ME: Boogaard Died From Drug, Alcohol Mix
MINNEAPOLIS (WCCO) — The Hennepin County Medical Examiner’s Office has ruled the death of former Minnesota Wild forward Derek Boogaard as accidental, saying he died from a mix of alcohol and oxycodone toxicity.
Boogaard, 28, was found dead in his downtown Minneapolis apartment on May 13. It happened five months after a season-ending concussion with the New York Rangers.
He began his NHL career with Minnesota and appeared in 255 games with the Wild from 2005-10.
One of the most feared fighters in the league, he was called the “Boogieman” by Wild fans and was the team’s enforcer and crowd favorite before moving on to the New York Rangers last season.
During his time with the NHL, Boogaard suffered considerably from concussions and sat out most of last season because of it.
Boogaard’s family admitted he struggled with addiction. In a statement they released late Friday afternoon, they said they had seen the Medical Examiner’s report.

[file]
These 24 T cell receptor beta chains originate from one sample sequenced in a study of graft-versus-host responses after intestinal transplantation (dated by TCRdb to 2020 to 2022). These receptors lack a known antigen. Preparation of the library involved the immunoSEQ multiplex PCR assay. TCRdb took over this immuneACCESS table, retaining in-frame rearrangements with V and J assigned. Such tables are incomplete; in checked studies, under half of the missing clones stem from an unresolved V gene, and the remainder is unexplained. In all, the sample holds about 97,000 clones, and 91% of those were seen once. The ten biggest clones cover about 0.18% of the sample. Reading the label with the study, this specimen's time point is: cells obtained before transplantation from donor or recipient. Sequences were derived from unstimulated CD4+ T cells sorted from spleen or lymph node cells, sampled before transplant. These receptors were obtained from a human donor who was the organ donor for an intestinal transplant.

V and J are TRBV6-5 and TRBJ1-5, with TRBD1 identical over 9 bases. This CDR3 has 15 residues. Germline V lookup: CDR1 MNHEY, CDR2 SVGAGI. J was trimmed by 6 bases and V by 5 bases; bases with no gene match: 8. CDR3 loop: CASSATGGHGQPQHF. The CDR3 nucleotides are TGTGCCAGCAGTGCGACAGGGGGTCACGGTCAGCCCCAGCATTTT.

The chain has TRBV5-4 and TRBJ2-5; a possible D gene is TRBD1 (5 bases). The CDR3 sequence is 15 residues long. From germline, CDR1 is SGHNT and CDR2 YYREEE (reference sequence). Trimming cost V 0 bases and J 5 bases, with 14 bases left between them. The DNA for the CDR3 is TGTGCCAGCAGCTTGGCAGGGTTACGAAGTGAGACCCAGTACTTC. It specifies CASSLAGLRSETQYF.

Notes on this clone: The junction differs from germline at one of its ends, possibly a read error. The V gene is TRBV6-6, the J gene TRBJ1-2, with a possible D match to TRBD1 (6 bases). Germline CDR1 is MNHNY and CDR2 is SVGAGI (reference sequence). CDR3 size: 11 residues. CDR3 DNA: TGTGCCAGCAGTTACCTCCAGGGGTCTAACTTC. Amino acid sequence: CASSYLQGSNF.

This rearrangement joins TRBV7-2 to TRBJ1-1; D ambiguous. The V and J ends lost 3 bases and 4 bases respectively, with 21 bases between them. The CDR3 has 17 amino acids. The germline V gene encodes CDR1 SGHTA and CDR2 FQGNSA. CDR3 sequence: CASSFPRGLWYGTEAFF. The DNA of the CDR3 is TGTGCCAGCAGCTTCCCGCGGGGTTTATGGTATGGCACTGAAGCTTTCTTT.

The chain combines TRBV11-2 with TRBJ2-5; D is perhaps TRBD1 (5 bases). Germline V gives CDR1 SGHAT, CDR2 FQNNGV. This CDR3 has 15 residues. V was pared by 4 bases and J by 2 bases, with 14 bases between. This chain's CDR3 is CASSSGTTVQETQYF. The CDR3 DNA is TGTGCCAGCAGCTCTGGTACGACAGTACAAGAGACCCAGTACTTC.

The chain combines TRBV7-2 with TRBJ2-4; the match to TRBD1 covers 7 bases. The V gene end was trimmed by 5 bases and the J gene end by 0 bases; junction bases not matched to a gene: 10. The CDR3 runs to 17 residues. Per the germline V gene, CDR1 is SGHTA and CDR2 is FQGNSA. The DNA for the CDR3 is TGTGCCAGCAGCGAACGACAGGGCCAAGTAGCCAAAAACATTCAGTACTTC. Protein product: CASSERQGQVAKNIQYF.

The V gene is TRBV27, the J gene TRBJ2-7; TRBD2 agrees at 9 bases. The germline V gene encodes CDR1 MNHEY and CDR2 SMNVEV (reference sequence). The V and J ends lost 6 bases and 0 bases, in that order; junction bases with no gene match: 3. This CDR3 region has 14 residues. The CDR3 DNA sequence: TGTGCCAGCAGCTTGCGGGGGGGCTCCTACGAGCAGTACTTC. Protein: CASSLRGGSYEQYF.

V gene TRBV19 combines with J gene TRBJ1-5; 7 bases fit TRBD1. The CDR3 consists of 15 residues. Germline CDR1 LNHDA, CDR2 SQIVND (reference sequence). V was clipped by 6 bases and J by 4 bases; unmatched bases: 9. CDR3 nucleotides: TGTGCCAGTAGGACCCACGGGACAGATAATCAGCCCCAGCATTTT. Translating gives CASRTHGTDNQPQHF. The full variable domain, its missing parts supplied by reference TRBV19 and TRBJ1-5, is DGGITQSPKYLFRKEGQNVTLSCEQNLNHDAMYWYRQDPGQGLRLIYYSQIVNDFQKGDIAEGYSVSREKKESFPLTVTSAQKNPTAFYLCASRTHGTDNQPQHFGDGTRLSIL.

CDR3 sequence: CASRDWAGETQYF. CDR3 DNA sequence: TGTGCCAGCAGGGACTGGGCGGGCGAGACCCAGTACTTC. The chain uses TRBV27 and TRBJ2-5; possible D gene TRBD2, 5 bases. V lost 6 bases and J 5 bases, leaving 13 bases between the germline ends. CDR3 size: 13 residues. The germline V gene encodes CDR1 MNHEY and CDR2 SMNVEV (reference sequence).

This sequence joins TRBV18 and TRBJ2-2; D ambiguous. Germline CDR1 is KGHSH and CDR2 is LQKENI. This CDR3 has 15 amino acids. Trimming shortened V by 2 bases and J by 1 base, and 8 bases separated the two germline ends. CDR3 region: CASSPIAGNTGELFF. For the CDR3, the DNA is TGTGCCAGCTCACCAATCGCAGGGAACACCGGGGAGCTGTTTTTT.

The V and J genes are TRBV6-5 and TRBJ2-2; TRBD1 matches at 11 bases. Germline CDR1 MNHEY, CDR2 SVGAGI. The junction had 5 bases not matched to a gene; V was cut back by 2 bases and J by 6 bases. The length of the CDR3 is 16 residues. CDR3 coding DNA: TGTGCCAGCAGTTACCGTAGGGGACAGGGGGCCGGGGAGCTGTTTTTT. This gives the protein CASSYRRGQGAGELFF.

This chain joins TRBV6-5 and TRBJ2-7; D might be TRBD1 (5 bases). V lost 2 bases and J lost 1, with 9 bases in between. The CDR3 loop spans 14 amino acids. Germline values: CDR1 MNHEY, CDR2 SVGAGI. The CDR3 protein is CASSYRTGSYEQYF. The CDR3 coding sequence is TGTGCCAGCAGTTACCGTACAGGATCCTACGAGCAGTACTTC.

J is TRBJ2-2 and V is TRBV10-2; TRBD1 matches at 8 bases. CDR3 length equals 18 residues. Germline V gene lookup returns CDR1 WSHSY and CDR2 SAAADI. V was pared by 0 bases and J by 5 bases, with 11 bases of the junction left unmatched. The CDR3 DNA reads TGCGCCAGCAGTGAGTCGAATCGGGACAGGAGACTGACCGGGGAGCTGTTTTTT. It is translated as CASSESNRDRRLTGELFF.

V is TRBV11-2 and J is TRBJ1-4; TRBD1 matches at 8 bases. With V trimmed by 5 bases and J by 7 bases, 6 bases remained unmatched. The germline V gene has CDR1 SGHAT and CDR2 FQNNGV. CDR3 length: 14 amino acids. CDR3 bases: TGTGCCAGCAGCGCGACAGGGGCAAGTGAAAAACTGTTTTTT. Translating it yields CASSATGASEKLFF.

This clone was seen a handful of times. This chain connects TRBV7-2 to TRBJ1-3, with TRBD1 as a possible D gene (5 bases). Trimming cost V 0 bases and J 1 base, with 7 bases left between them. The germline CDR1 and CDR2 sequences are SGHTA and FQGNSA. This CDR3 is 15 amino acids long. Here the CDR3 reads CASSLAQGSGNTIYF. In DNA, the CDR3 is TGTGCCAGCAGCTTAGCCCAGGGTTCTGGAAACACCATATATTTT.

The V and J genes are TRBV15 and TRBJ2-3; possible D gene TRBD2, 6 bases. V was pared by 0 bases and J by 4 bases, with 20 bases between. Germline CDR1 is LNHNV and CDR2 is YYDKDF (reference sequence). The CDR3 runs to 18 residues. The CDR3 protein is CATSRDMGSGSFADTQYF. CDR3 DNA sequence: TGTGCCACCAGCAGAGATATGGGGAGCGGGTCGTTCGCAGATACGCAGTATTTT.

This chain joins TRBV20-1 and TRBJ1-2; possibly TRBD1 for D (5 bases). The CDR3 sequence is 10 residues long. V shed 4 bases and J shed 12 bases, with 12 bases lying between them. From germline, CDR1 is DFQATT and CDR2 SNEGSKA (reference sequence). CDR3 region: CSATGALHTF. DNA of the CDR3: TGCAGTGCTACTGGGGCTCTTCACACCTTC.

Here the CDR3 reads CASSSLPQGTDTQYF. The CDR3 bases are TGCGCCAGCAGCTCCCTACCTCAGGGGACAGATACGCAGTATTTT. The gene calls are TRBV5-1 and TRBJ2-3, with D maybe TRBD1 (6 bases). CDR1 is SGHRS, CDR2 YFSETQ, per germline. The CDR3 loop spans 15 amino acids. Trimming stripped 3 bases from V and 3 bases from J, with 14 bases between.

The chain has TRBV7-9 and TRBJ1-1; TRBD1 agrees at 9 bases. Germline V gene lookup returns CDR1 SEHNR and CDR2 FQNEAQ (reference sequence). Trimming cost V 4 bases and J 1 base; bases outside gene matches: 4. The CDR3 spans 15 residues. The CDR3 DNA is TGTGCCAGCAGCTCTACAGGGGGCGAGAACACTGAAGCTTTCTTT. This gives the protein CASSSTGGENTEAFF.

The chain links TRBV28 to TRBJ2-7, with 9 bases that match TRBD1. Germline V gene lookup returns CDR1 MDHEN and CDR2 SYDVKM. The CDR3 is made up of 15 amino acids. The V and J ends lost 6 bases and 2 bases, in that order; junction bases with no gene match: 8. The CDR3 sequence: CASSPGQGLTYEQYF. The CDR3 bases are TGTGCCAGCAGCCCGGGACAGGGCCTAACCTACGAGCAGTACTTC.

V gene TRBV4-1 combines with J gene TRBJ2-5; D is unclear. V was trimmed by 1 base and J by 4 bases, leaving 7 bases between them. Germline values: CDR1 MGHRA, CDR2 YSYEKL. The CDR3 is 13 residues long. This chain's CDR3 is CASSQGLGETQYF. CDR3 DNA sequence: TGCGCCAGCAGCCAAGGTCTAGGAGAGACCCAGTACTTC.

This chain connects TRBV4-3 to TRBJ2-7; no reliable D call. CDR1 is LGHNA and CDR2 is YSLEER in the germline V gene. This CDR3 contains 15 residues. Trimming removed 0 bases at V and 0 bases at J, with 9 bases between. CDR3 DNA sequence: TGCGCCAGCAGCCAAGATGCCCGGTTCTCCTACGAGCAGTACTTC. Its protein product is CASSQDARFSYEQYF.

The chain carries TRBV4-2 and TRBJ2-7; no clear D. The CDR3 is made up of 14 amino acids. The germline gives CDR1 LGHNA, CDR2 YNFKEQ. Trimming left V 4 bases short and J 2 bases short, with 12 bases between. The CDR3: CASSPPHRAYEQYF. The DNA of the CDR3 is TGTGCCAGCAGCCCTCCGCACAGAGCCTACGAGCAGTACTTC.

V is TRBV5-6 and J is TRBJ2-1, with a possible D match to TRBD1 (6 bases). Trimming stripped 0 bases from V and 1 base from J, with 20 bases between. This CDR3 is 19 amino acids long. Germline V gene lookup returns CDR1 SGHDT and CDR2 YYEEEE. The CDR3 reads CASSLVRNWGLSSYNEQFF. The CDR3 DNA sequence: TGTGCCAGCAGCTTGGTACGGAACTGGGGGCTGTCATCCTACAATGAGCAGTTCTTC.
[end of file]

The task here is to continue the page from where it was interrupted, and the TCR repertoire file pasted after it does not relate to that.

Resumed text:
“After repeated courageous attempts at rehabilitation and with the full support of the New York Rangers, the NHLPA, and the NHL, Derek had been showing tremendous improvement but was ultimately unable to beat his opponent,” his family said. “While he played and lived with pain for many years, his passion for the game, his teammates, and his community work was unstoppable.”
Oxycodone is a powerful, pain-relieving drug that is very addictive. When mixed with alcohol, it can become lethal.
“It’s a very risky proposition, mixing any kind of narcotic with any kind of alcohol,” said Carol Falkowski with the Minnesota Department of Human Services. “Both of them are strong depressant drugs, and both of them can surpress breathing, so taken in combination, it can really have unanticipated effects.”
After his death, Boogaard’s family donated his brain to medical researchers in Boston for further study on head trauma injuries.
Family, friends and teammates held a public memorial for him at the Xcel Energy Center on May 15. They want people to remember him, they said, as the person he was off the ice.
A funeral has been planned for Saturday at 10 a.m. in Regina, Saskatchewan. The funeral will be held at the Royal Canadian Mounted Police Depot and is open only to family and close friends. The public will be invited to watch the service from a video feed in an adjacent chapel.